"I just told Lovie how proud I was of the moment," Dungy said
The Colts reached the pinnacle by winning four postseason games with a defense that made a complete turnaround in the playoffs.
And with a running game that perfectly complemented Manning, thanks to Dominic Rhodes and Joseph Addai, who combined for 190 yards -- 113 on 21 carries by Rhodes and 77 on 19 carries by Addai, who also caught 10 passes for 66 yards.
It rained from start to finish; there was even Purple Rain during halftime when Prince sang some of his signature songs. And though Vinatieri twice was a victim of the slop, he kicked three field goals.
"We knew handling the ball would be tough," Dungy said. "We showed we could win many ways."
Hester's spectacular return provided a stunning beginning -- and a severe jolt to the Colts. The local product and only rookie All-Pro this season pumped his arms to excite the crowd before the kickoff, then lifted the fans from their seats with an electrifying run on which he never was touched.
He barely touched the ball again as Indy went to squibbing kickoffs.
Leading 16-14 at halftime, the Colts spent half the third quarter with a march to Vinatieri's 24-yard field goal. Twice on the drive, Manning fell to the ground while throwing. But he completed them.
Grossman had it even worse on Chicago's initial possession of the second half, slipping and getting sacked on back-to-back plays. Maybe he would have done better on icy turf.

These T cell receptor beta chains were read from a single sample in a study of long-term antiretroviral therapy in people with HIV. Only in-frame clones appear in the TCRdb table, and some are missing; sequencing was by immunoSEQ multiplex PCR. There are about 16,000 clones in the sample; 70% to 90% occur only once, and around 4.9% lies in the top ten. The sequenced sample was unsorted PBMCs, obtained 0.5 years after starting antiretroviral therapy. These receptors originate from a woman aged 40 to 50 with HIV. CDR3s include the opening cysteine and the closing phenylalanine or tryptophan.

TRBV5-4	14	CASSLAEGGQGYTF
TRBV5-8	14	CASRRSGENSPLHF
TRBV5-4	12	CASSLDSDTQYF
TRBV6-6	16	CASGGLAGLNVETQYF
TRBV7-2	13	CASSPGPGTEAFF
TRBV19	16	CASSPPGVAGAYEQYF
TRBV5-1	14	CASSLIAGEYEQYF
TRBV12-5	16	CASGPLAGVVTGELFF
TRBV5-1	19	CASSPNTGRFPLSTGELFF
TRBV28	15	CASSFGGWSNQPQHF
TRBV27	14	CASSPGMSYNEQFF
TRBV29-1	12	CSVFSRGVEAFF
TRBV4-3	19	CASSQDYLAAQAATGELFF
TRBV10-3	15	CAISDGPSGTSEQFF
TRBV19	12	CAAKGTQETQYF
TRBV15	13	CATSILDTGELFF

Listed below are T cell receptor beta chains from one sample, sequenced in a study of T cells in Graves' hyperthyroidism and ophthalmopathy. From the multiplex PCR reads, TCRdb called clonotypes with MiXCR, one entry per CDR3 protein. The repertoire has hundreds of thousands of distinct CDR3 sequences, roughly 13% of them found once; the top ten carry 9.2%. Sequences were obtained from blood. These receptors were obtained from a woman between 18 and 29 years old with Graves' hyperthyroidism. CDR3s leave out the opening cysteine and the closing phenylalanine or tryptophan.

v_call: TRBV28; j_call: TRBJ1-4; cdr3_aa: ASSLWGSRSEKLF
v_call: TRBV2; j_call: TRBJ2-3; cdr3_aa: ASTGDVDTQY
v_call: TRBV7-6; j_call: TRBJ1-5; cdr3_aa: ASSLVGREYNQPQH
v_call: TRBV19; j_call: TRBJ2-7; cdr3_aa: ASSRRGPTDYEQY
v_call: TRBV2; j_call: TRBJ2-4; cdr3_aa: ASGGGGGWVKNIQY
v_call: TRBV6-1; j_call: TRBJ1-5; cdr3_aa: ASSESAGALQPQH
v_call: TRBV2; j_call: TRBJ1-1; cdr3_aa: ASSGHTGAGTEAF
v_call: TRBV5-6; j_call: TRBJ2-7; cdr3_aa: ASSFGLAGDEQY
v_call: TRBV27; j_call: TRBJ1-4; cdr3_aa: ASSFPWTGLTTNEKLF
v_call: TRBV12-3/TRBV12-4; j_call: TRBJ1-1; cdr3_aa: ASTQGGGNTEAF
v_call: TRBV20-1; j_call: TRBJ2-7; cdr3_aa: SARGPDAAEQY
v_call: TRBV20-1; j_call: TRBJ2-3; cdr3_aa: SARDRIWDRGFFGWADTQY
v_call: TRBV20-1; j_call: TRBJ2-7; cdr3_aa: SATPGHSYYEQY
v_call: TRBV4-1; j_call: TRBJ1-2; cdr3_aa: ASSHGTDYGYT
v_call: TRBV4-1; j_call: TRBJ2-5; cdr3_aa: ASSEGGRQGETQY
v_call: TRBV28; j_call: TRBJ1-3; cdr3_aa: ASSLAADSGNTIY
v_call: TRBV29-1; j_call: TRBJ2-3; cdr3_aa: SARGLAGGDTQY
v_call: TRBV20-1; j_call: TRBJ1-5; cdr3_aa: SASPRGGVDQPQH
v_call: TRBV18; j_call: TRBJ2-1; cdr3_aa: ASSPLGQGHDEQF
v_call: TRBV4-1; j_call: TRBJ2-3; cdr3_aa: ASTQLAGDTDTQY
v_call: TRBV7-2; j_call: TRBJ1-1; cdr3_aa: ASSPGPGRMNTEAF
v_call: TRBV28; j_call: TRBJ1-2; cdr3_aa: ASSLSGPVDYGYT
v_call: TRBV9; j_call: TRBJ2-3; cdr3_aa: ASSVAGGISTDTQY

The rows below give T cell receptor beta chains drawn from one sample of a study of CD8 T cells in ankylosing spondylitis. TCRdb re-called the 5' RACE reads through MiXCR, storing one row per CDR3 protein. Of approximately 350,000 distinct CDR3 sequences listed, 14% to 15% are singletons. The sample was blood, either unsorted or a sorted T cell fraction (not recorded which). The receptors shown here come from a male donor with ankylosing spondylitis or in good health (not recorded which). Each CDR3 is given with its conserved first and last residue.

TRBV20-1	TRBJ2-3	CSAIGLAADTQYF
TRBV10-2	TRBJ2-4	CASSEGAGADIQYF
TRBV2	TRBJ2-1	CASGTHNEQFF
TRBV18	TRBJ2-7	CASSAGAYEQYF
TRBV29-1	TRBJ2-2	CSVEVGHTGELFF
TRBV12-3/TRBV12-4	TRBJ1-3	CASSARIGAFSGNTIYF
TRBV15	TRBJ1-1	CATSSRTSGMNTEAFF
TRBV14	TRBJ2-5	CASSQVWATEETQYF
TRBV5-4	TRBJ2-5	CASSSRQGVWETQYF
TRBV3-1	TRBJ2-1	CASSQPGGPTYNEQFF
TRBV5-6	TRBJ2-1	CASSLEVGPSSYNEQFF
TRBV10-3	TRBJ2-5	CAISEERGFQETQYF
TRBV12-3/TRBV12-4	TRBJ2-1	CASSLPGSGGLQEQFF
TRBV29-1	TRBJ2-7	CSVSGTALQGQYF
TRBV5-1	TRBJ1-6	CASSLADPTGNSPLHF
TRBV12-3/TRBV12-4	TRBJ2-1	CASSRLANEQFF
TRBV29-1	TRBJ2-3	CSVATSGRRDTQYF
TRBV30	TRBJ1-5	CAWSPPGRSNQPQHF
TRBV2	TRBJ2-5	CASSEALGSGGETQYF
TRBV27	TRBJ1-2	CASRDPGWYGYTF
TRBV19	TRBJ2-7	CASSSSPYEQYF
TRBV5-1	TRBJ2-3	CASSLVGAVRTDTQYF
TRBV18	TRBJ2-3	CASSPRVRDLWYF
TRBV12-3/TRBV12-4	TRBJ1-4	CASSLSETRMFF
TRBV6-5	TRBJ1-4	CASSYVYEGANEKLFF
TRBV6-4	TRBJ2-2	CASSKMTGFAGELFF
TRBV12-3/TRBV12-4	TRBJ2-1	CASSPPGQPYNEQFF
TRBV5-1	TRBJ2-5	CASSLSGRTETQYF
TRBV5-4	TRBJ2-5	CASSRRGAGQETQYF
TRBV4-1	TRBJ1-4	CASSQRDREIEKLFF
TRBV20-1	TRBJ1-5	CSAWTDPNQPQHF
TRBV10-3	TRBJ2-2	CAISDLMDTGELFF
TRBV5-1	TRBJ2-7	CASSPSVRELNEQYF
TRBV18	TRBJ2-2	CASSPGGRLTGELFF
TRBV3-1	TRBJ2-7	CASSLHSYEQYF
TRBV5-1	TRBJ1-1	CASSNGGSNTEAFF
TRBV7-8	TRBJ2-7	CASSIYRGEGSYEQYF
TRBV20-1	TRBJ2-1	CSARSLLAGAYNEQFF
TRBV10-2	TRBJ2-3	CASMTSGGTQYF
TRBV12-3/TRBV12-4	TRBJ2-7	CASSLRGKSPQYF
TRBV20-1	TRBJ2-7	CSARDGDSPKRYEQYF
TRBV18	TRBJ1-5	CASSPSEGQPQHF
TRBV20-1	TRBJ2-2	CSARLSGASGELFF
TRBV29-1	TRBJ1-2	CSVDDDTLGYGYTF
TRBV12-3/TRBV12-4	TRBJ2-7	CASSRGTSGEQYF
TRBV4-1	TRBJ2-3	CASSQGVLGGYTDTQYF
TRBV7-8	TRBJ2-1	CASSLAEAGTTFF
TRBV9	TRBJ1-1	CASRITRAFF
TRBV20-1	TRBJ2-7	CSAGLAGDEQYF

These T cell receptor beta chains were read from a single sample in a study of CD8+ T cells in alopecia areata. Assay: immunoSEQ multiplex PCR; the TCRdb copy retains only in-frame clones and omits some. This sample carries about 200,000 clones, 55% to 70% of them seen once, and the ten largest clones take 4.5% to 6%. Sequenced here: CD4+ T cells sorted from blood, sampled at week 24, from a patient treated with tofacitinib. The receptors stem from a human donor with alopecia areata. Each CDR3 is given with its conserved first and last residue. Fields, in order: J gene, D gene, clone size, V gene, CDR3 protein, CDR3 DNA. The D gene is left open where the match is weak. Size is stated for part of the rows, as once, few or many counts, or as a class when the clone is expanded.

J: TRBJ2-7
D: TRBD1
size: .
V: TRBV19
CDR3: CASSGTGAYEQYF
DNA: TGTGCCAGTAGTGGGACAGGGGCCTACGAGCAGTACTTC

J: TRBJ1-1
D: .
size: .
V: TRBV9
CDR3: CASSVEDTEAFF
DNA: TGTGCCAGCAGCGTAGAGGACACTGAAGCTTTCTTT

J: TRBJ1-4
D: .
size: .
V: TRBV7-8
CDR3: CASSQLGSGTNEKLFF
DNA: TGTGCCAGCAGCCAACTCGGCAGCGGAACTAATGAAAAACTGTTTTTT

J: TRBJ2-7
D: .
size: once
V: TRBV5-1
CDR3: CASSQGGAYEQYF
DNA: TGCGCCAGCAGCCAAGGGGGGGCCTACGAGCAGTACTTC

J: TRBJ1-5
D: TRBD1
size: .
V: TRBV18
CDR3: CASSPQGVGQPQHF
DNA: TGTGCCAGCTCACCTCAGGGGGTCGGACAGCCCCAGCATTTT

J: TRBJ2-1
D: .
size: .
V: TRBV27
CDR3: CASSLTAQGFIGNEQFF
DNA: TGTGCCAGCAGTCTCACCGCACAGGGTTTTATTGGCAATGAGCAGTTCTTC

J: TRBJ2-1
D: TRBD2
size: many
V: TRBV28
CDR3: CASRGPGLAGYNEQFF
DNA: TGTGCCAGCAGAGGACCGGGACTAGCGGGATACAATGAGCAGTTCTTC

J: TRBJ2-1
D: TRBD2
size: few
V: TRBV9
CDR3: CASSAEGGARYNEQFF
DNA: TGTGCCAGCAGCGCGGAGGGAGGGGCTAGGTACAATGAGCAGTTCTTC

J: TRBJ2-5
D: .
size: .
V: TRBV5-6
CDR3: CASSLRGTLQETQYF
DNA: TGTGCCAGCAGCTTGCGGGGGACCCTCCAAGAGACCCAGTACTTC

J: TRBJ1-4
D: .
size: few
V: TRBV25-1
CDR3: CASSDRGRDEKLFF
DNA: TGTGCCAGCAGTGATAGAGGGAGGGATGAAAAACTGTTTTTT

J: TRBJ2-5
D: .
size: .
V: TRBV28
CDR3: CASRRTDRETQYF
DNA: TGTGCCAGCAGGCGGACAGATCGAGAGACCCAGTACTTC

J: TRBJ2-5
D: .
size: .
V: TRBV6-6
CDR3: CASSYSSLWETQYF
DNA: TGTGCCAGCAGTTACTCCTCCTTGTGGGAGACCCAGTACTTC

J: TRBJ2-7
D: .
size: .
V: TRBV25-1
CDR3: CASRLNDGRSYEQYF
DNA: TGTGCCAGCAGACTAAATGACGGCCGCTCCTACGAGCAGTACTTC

After Hester's opening dagger, Manning tried to force a pass to Marvin Harrison in double coverage and was picked off by Chris Harris to spoil Indy's first possession, but the Colts struck back on their next series, converting a trio of third downs. The final one was the most important -- Manning got everything on a long pass to the uncovered Reggie Wayne even though Tank Johnson had his hands on the quarterback. Wayne trotted into the end zone for a 47-yard score.
Then the rain ruined three plays in a row.
Holder Hunter Smith dropped the snap on the extra point and Vinatieri couldn't get off a kick. Then Vinatieri, well aware of who was lurking deep, squibbed the kickoff to tight end Gabe Reid, who fumbled at his 35, with Tyjuan Hagler recovering for the Colts.
But Manning and Addai botched the handoff on the next snap and Chicago's Mark Anderson recovered, the third turnover in the first 8½ minutes.
Couldn't anybody play this game?
Jones certainly could. He used a sharp cutback to break a 52-yard run, the longest of his career, to the Colts 5, and Grossman found Muhammad in the front of the end zone for a 14-6 lead.
Jones finished with 112 yards rushing.
A fourth giveaway in the opening quarter, by Benson on his first carry before injuring his knee, didn't damage Chicago.
Vinatieri, who made two Super Bowl-winning kicks for New England, nailed a 29-yard field goal early in the second period, but was wide left from 32 yards at the end of the half.
Vinatieri still set a record with 49 postseason points.
Copyright 2007 by The Associated Press